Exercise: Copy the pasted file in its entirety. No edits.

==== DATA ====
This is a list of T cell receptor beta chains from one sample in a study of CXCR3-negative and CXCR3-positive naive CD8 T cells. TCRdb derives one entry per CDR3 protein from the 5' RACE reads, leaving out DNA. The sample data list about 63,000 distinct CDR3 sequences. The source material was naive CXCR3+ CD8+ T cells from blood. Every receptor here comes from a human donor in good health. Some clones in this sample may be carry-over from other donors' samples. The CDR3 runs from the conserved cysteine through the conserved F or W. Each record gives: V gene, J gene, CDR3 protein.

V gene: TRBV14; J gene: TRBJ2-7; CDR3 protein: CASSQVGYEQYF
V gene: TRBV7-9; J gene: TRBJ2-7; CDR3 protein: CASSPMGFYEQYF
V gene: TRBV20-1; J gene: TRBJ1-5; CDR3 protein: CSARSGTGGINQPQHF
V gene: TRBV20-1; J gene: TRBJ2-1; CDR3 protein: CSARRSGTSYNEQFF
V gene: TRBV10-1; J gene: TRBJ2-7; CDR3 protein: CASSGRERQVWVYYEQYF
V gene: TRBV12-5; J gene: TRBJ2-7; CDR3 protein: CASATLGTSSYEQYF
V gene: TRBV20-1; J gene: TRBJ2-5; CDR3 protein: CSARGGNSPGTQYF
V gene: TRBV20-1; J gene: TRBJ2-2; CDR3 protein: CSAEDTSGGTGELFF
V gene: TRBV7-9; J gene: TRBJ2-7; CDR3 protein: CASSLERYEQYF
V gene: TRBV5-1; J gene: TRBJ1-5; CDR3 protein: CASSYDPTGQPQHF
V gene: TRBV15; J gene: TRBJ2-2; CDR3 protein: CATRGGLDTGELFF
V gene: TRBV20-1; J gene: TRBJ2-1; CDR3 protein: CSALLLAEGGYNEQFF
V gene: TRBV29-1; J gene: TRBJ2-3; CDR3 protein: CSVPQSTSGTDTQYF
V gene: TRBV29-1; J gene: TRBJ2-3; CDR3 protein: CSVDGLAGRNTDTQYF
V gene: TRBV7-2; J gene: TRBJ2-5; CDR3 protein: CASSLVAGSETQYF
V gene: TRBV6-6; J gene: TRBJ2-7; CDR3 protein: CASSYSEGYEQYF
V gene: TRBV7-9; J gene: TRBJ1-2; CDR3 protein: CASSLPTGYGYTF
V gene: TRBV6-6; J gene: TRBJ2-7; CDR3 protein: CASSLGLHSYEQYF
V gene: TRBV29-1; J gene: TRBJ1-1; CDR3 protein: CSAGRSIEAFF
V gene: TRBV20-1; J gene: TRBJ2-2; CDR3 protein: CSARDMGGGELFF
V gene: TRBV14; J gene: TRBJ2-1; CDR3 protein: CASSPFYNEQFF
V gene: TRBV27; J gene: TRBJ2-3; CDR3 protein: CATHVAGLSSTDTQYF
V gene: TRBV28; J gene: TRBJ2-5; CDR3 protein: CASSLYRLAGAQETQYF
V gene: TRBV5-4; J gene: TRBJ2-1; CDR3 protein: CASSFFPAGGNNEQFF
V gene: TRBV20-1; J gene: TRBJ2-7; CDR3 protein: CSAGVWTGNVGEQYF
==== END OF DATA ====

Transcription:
This is a list of T cell receptor beta chains from one sample in a study of CXCR3-negative and CXCR3-positive naive CD8 T cells. TCRdb derives one entry per CDR3 protein from the 5' RACE reads, leaving out DNA. The sample data list about 63,000 distinct CDR3 sequences. The source material was naive CXCR3+ CD8+ T cells from blood. Every receptor here comes from a human donor in good health. Some clones in this sample may be carry-over from other donors' samples. The CDR3 runs from the conserved cysteine through the conserved F or W. Each record gives: V gene, J gene, CDR3 protein.

V gene: TRBV14; J gene: TRBJ2-7; CDR3 protein: CASSQVGYEQYF
V gene: TRBV7-9; J gene: TRBJ2-7; CDR3 protein: CASSPMGFYEQYF
V gene: TRBV20-1; J gene: TRBJ1-5; CDR3 protein: CSARSGTGGINQPQHF
V gene: TRBV20-1; J gene: TRBJ2-1; CDR3 protein: CSARRSGTSYNEQFF
V gene: TRBV10-1; J gene: TRBJ2-7; CDR3 protein: CASSGRERQVWVYYEQYF
V gene: TRBV12-5; J gene: TRBJ2-7; CDR3 protein: CASATLGTSSYEQYF
V gene: TRBV20-1; J gene: TRBJ2-5; CDR3 protein: CSARGGNSPGTQYF
V gene: TRBV20-1; J gene: TRBJ2-2; CDR3 protein: CSAEDTSGGTGELFF
V gene: TRBV7-9; J gene: TRBJ2-7; CDR3 protein: CASSLERYEQYF
V gene: TRBV5-1; J gene: TRBJ1-5; CDR3 protein: CASSYDPTGQPQHF
V gene: TRBV15; J gene: TRBJ2-2; CDR3 protein: CATRGGLDTGELFF
V gene: TRBV20-1; J gene: TRBJ2-1; CDR3 protein: CSALLLAEGGYNEQFF
V gene: TRBV29-1; J gene: TRBJ2-3; CDR3 protein: CSVPQSTSGTDTQYF
V gene: TRBV29-1; J gene: TRBJ2-3; CDR3 protein: CSVDGLAGRNTDTQYF
V gene: TRBV7-2; J gene: TRBJ2-5; CDR3 protein: CASSLVAGSETQYF
V gene: TRBV6-6; J gene: TRBJ2-7; CDR3 protein: CASSYSEGYEQYF
V gene: TRBV7-9; J gene: TRBJ1-2; CDR3 protein: CASSLPTGYGYTF
V gene: TRBV6-6; J gene: TRBJ2-7; CDR3 protein: CASSLGLHSYEQYF
V gene: TRBV29-1; J gene: TRBJ1-1; CDR3 protein: CSAGRSIEAFF
V gene: TRBV20-1; J gene: TRBJ2-2; CDR3 protein: CSARDMGGGELFF
V gene: TRBV14; J gene: TRBJ2-1; CDR3 protein: CASSPFYNEQFF
V gene: TRBV27; J gene: TRBJ2-3; CDR3 protein: CATHVAGLSSTDTQYF
V gene: TRBV28; J gene: TRBJ2-5; CDR3 protein: CASSLYRLAGAQETQYF
V gene: TRBV5-4; J gene: TRBJ2-1; CDR3 protein: CASSFFPAGGNNEQFF
V gene: TRBV20-1; J gene: TRBJ2-7; CDR3 protein: CSAGVWTGNVGEQYF